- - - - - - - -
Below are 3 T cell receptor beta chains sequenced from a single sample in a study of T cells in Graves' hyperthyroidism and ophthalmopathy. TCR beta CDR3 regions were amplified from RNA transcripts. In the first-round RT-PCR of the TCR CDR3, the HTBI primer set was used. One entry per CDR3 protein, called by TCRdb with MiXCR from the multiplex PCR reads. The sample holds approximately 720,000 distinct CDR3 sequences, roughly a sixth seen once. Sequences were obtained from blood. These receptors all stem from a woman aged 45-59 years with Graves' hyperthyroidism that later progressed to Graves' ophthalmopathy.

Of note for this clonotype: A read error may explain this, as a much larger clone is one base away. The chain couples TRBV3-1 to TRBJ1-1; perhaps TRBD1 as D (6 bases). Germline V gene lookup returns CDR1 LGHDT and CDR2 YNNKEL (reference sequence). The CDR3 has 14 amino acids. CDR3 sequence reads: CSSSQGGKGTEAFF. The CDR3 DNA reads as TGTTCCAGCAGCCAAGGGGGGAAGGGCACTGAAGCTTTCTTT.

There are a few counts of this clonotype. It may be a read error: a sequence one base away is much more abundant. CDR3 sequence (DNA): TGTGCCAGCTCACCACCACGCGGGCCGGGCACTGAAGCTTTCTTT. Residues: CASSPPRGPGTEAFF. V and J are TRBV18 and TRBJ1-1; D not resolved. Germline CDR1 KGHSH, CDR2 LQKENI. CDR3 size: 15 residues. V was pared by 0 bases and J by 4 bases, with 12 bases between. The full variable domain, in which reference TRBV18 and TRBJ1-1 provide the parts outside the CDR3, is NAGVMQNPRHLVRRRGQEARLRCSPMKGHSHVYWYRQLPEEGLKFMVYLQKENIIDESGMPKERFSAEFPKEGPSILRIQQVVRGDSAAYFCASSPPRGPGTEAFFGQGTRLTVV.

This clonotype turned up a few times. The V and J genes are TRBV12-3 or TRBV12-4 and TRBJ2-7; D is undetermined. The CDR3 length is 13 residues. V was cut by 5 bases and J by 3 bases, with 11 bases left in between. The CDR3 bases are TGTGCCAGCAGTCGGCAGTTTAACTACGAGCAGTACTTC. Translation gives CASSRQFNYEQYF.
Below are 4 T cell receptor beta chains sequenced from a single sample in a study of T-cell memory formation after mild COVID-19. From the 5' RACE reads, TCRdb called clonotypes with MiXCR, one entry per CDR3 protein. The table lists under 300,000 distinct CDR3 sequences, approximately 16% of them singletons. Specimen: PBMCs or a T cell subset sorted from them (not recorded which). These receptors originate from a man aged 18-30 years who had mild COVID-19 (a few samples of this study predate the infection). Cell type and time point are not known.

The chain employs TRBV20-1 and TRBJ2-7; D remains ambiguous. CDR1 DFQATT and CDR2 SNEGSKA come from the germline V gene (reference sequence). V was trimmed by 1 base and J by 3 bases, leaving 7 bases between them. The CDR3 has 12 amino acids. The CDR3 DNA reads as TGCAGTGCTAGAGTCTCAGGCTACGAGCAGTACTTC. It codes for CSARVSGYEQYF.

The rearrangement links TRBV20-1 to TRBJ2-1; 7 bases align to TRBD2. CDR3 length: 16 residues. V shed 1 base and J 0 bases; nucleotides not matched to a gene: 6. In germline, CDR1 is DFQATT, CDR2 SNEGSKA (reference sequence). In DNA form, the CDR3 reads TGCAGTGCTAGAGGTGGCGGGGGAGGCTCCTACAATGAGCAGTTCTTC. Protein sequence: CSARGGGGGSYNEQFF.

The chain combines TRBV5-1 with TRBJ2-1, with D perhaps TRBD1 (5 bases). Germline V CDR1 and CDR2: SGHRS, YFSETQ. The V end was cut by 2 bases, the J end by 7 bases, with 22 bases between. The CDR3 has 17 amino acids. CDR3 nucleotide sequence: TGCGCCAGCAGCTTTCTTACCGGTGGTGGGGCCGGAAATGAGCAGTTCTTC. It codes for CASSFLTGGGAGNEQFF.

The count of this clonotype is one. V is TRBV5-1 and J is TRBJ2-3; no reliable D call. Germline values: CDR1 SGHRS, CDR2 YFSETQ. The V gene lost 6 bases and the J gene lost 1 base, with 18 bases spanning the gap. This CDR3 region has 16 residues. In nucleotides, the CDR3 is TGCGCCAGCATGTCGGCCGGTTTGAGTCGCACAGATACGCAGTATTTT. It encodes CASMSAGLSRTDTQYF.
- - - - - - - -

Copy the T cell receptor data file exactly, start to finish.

Below are 3 T cell receptor beta chains sequenced from a single sample in a study of T cells in Graves' hyperthyroidism and ophthalmopathy. TCR beta CDR3 regions were amplified from RNA transcripts. In the first-round RT-PCR of the TCR CDR3, the HTBI primer set was used. One entry per CDR3 protein, called by TCRdb with MiXCR from the multiplex PCR reads. The sample holds approximately 720,000 distinct CDR3 sequences, roughly a sixth seen once. Sequences were obtained from blood. These receptors all stem from a woman aged 45-59 years with Graves' hyperthyroidism that later progressed to Graves' ophthalmopathy.

Of note for this clonotype: A read error may explain this, as a much larger clone is one base away. The chain couples TRBV3-1 to TRBJ1-1; perhaps TRBD1 as D (6 bases). Germline V gene lookup returns CDR1 LGHDT and CDR2 YNNKEL (reference sequence). The CDR3 has 14 amino acids. CDR3 sequence reads: CSSSQGGKGTEAFF. The CDR3 DNA reads as TGTTCCAGCAGCCAAGGGGGGAAGGGCACTGAAGCTTTCTTT.

There are a few counts of this clonotype. It may be a read error: a sequence one base away is much more abundant. CDR3 sequence (DNA): TGTGCCAGCTCACCACCACGCGGGCCGGGCACTGAAGCTTTCTTT. Residues: CASSPPRGPGTEAFF. V and J are TRBV18 and TRBJ1-1; D not resolved. Germline CDR1 KGHSH, CDR2 LQKENI. CDR3 size: 15 residues. V was pared by 0 bases and J by 4 bases, with 12 bases between. The full variable domain, in which reference TRBV18 and TRBJ1-1 provide the parts outside the CDR3, is NAGVMQNPRHLVRRRGQEARLRCSPMKGHSHVYWYRQLPEEGLKFMVYLQKENIIDESGMPKERFSAEFPKEGPSILRIQQVVRGDSAAYFCASSPPRGPGTEAFFGQGTRLTVV.

This clonotype turned up a few times. The V and J genes are TRBV12-3 or TRBV12-4 and TRBJ2-7; D is undetermined. The CDR3 length is 13 residues. V was cut by 5 bases and J by 3 bases, with 11 bases left in between. The CDR3 bases are TGTGCCAGCAGTCGGCAGTTTAACTACGAGCAGTACTTC. Translation gives CASSRQFNYEQYF.
Below are 4 T cell receptor beta chains sequenced from a single sample in a study of T-cell memory formation after mild COVID-19. From the 5' RACE reads, TCRdb called clonotypes with MiXCR, one entry per CDR3 protein. The table lists under 300,000 distinct CDR3 sequences, approximately 16% of them singletons. Specimen: PBMCs or a T cell subset sorted from them (not recorded which). These receptors originate from a man aged 18-30 years who had mild COVID-19 (a few samples of this study predate the infection). Cell type and time point are not known.

The chain employs TRBV20-1 and TRBJ2-7; D remains ambiguous. CDR1 DFQATT and CDR2 SNEGSKA come from the germline V gene (reference sequence). V was trimmed by 1 base and J by 3 bases, leaving 7 bases between them. The CDR3 has 12 amino acids. The CDR3 DNA reads as TGCAGTGCTAGAGTCTCAGGCTACGAGCAGTACTTC. It codes for CSARVSGYEQYF.

The rearrangement links TRBV20-1 to TRBJ2-1; 7 bases align to TRBD2. CDR3 length: 16 residues. V shed 1 base and J 0 bases; nucleotides not matched to a gene: 6. In germline, CDR1 is DFQATT, CDR2 SNEGSKA (reference sequence). In DNA form, the CDR3 reads TGCAGTGCTAGAGGTGGCGGGGGAGGCTCCTACAATGAGCAGTTCTTC. Protein sequence: CSARGGGGGSYNEQFF.

The chain combines TRBV5-1 with TRBJ2-1, with D perhaps TRBD1 (5 bases). Germline V CDR1 and CDR2: SGHRS, YFSETQ. The V end was cut by 2 bases, the J end by 7 bases, with 22 bases between. The CDR3 has 17 amino acids. CDR3 nucleotide sequence: TGCGCCAGCAGCTTTCTTACCGGTGGTGGGGCCGGAAATGAGCAGTTCTTC. It codes for CASSFLTGGGAGNEQFF.

The count of this clonotype is one. V is TRBV5-1 and J is TRBJ2-3; no reliable D call. Germline values: CDR1 SGHRS, CDR2 YFSETQ. The V gene lost 6 bases and the J gene lost 1 base, with 18 bases spanning the gap. This CDR3 region has 16 residues. In nucleotides, the CDR3 is TGCGCCAGCATGTCGGCCGGTTTGAGTCGCACAGATACGCAGTATTTT. It encodes CASMSAGLSRTDTQYF.